By Chelsea Rauhut
Erik Abel from Ventura, California is the featured artist for SURFING and The Surfrider Foundation’s 6th Annual International Surfing Day poster art. The boldness and simplicity of his contemporary but primitive design reflects his lifestyle as a surfer, traveler and urban contemporary artist.
After globetrotting for the last 15 months Abel is back in action, communicating images from his experiences with his brush and pen onto canvas, New Zealand lumber, or even a piece of driftwood.
Abel’s art style has a large design element to it, inspired by years as a graphic designer. He is always on the move, constantly finding new outlets in his travels, seeing different cultures, new landscapes, new ideas, and new waves.
SURFING Magazine: You just got back from Indo… Do you get most of your inspiration from traveling?
Erik Abel: For six weeks. Got around to a few different islands… there’s way to many waves over there. I definitely get a fair share of inspiration from traveling. Inspiration is everywhere everyday though. I could also be locked in a dungeon for a week with a sketchbook and find plenty of inspiration on those blank pages.
What does your artwork usually represent?
My artwork usually represents me, or what’s going on in my head, what I like, what interests me… I’m a pretty simple guy, I like to surf, travel and make things that I like to look at… I’m seeking some sort of visual balance. I gravitate more to work that interests my eyes rather than having some deep meaning. I have to work fast or I lose interest and my art reflects that – it’s not perfect or polished.
When did you first discover art as your passion?
Well I always knew I wanted to be an artist. Art has just been such a large part of my life since before I can remember. There was never a choice for me to do anything else, it flows through my blood.
How would you say your art communicates your experiences?
I’d say it communicates my experiences pretty directly whether I like it or not. When I moved up to college in Oregon, away from the beach, ocean related things almost completely dropped out of my work; waves weren’t the main focus anymore because surfing wasn’t in my day-to-day life. It wasn’t always on my mind. The second I moved back to Cali, the waves were back in my work. Then I moved to Santa Monica as an Art Director and never saw the beach because I was working 60-70 hour weeks and my art went through a really strange period… lots of weird stuff going through my head then. When I was living up in the Portland I noticed pine trees popping up on the shore behind the waves in my paintings, also my palette changed and toned down, it started to reflect my life up there… surfing frigid waves with giant Monterey pines lining the beach, beautiful cloudy skies, huge driftwood logs on the sand… it’s no wonder I started working more with wood when I was up there. So my work is pretty locked in with what’s going on in my life… I think a lot of artists could say that. Now that I think about it I’m actually surprised I don’t paint pictures of food… it’s such a big part of my life and brings me so much happiness. Hmmm…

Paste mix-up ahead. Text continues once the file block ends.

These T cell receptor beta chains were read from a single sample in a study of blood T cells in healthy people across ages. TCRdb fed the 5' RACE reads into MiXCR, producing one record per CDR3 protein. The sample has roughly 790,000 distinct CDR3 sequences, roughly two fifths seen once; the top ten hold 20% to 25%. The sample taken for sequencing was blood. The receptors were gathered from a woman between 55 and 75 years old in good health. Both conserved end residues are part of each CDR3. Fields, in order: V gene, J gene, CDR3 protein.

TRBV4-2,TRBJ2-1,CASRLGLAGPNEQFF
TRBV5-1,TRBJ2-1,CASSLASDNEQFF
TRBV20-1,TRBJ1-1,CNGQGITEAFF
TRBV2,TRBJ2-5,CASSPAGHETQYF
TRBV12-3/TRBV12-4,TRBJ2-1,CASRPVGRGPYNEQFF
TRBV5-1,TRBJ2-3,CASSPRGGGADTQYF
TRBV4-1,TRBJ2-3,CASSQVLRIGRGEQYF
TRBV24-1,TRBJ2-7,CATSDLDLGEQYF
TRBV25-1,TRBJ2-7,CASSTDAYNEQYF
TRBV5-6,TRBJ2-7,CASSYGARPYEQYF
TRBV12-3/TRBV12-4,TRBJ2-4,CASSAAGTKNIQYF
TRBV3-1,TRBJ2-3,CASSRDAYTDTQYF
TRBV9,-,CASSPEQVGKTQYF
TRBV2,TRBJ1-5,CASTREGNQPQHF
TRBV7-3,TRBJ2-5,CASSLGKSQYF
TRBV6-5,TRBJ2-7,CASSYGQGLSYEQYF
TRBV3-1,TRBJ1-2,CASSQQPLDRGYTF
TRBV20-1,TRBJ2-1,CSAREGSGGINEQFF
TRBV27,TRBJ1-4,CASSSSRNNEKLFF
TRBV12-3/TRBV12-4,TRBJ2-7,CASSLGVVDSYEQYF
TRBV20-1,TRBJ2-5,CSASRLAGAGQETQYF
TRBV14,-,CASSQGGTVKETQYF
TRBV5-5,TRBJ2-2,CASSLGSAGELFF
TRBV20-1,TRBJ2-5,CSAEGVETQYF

You’re also a featured artist for Design for Humanity. What kind of pieces will you have there?
Yeah, I’m pretty pumped on it. I’ll be showing along side some of my art heroes… like Shepard Fairey, Wolfgang Bloch, Will Barras and Blek le Rat. It will be the first show I’ve painted for in a while. I’ll have 4 smaller pieces and maybe one large piece. They are all going to be this new style of wave I developed in my sketchbook in Indo, pretty different from anything in the past. Black, white and some neutral only. I’m excited to see how they turn out. I’ll post pics up on my blog when they’re done and maybe get some prints out.
What does the future have in store for you?
Question of the day! I’ve reached a point of utter confusion… which is not necessarily a bad thing. My eyes have just been opened to a wider range of possibilities over the last year; maybe it’s more inspiration than confusion.
There are a lot of things I want to accomplish but there are so many paths to explore. So for now, I’ll continue to make art, travel around looking for tubes and try to figure out this game of life. One main thing on my plate this summer is learning how to paraglide! Can’t wait!
Abel will be offering a high quality print of the original artwork for the ISD Poster on ARTSPROJEKT, which let’s you choose a print size, different material to print on and framing.
Checkout his online product and blog at http://www.abelarts.com.